The eight global challenges, and a set of some 100 more immediate ones, represent the combined expertise and potential of ASU faculty, staff, students and programs. They emerged from nearly two years of study and consultation. Deans and program directors, for example, singled out 400 specific teaching or research activities that addressed problems of local, national or global importance.

In addition, the challenges include immediate goals, such as teaching critical thinking, accelerating breakthroughs in basic science and linking the arts to social and personal well-being, that will serve as foundational knowledge for making progress on a number of other major challenges as well.

“Arizona State University faculty and students are expected to engage in research, exploration and scholarship that is impactful,” says Quentin Wheeler, ASU’s vice president and the dean of the College of Liberal Arts and Sciences. “Impact may involve a new theory or method that changes how colleagues around the world conduct their research. Or it may solve a problem facing society locally, regionally or globally. We want people to see more clearly the connection between issues they care about deeply and the exciting, often complex work that ASU students and faculty are doing.”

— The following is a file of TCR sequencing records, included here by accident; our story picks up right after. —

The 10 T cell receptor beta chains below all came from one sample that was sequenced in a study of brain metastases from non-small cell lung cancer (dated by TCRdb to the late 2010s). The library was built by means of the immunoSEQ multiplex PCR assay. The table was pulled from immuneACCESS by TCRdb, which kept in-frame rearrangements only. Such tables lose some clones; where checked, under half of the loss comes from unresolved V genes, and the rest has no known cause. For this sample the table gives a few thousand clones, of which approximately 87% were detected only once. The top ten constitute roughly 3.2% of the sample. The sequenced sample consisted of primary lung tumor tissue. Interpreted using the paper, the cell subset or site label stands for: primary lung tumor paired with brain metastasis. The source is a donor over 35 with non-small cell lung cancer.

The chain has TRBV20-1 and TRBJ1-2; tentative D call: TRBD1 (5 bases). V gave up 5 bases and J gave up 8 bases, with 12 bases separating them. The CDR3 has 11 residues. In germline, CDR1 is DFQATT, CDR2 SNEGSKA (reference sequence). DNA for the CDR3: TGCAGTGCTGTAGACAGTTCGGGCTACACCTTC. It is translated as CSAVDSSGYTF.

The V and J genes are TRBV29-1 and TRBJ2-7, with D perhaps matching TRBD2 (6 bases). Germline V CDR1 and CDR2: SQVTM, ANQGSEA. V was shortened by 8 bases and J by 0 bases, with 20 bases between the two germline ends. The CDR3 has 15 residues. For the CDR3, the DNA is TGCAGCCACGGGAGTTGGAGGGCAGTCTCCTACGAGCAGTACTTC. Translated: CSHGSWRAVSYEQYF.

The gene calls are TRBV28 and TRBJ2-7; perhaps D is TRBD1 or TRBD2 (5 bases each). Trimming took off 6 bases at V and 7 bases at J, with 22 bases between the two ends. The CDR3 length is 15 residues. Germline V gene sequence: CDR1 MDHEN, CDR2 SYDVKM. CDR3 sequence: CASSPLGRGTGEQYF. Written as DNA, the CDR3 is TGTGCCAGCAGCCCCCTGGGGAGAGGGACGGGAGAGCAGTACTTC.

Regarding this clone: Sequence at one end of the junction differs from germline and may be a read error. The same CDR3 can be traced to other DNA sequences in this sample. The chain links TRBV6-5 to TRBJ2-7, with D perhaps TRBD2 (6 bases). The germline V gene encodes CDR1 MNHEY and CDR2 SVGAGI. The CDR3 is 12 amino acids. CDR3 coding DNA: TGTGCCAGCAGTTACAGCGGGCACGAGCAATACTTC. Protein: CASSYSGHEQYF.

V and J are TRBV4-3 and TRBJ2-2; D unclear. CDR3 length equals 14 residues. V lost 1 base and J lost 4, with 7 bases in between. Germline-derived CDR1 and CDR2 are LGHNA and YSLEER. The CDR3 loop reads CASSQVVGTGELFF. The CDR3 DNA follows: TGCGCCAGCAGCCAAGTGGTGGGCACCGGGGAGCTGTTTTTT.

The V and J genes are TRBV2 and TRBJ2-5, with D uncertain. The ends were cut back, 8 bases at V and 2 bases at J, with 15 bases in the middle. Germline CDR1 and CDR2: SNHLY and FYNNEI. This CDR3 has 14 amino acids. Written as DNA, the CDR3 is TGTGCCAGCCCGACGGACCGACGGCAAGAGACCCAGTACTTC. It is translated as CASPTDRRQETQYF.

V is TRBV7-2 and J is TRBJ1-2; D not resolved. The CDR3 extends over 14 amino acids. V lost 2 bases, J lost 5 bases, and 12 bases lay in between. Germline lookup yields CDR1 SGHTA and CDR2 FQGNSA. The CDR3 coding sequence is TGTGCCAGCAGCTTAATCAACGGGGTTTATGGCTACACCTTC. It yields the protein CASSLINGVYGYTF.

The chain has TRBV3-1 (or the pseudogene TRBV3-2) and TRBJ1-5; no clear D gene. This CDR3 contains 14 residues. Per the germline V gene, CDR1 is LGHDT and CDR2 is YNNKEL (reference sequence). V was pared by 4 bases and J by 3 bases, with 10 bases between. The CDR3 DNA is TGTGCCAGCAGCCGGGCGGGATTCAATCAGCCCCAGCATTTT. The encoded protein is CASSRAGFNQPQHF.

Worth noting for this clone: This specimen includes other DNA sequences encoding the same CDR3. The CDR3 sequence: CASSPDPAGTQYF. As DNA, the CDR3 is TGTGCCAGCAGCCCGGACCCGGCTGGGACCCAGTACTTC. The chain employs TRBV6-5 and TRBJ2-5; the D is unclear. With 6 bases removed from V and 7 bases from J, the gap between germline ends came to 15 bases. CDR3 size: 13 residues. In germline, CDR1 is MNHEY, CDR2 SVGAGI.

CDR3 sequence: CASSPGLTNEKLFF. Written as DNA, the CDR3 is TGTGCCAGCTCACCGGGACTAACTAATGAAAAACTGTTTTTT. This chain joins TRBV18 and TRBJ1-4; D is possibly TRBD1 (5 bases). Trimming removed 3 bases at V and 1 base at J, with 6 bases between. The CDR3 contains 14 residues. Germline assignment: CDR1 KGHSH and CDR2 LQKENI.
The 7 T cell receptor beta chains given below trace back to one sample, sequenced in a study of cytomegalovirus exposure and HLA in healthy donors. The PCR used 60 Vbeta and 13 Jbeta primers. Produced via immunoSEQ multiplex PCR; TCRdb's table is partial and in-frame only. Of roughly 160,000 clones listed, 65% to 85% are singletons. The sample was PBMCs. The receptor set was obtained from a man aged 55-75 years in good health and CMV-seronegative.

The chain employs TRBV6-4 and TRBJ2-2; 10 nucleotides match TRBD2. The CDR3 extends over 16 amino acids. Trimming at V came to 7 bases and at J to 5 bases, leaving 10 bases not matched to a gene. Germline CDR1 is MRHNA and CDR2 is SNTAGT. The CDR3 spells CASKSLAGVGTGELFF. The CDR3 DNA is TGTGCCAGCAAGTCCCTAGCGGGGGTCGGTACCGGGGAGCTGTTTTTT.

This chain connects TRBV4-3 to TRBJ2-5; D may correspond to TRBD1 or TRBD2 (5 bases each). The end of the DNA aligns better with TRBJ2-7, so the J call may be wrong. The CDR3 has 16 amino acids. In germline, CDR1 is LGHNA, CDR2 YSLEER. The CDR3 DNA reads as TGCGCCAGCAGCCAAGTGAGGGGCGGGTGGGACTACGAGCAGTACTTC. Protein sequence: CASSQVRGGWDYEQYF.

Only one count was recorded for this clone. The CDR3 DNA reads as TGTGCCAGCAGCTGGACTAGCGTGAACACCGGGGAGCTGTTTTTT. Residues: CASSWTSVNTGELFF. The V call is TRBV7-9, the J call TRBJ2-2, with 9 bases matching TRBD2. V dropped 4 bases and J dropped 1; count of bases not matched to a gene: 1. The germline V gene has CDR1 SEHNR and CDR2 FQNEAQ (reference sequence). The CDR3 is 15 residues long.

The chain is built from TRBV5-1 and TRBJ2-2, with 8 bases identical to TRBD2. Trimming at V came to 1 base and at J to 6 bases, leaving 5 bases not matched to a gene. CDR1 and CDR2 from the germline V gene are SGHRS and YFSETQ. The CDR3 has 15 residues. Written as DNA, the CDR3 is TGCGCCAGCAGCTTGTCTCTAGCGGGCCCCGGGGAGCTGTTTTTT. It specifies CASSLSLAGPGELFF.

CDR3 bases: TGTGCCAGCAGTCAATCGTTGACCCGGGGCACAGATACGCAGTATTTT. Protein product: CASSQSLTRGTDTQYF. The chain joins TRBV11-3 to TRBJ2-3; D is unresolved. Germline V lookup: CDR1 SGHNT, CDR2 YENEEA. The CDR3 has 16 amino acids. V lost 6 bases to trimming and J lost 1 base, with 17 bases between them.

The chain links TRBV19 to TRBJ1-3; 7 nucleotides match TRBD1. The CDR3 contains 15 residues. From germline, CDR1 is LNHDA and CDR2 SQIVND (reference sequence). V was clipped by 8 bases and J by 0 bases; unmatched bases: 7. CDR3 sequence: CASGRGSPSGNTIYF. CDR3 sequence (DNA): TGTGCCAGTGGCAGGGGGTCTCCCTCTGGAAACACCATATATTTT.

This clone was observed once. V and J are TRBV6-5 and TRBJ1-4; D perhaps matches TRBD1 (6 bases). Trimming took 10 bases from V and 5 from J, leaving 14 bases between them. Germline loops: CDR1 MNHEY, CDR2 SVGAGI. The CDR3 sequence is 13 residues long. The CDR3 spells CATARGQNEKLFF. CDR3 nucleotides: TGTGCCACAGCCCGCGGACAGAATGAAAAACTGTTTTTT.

A preview of the challenges project has been available since last fall when a Web site was launched and a video produced. Many faculty, staff, students, alumni and others who have previewed the project have expressed excitement about it.

“The Challenges video literally gave me goose bumps when I saw it,” says Rojann R. Alpers, an associate professor in the College of Nursing and Health Innovation and the president of the University Senate.

Michelle Gutierrez, a senior journalism major, saw the video at spring commencement. She says it made her proud to be part of ASU and eager to get involved in the Challenges initiative.

“The powerful words and images resonated in my mind,” she says. “As soon as I arrived home, I checked out asuchallenges.com to read more about this inspiring project. Learning more about all of this makes me realize how ASU is redefining the purpose of my college education. Sun Devils like me are discovering real-world applications for everything that we learn in the classroom. We are expected to change the future. We are empowered to reach our potential. We are empowered to create solutions.”

To learn more about the Challenges initiative, come to Cady Mall Oct. 31 and visit the Web site at www.asuchallenges.com">http://www.asuchallenges.com">www.asuchallenges.com. In addition to learning more about the overall initiative, you will have opportunities to leave a comment, sign up to receive more information and connect with groups who are working on one or more of the challenges.

Barby Grant, barby.grant">mailto:barby.grant@asu.edu">barby.grant@asu.edu

Lisa Robbins

Editor/publisher, Media Relations and Strategic Communications

480-965-9370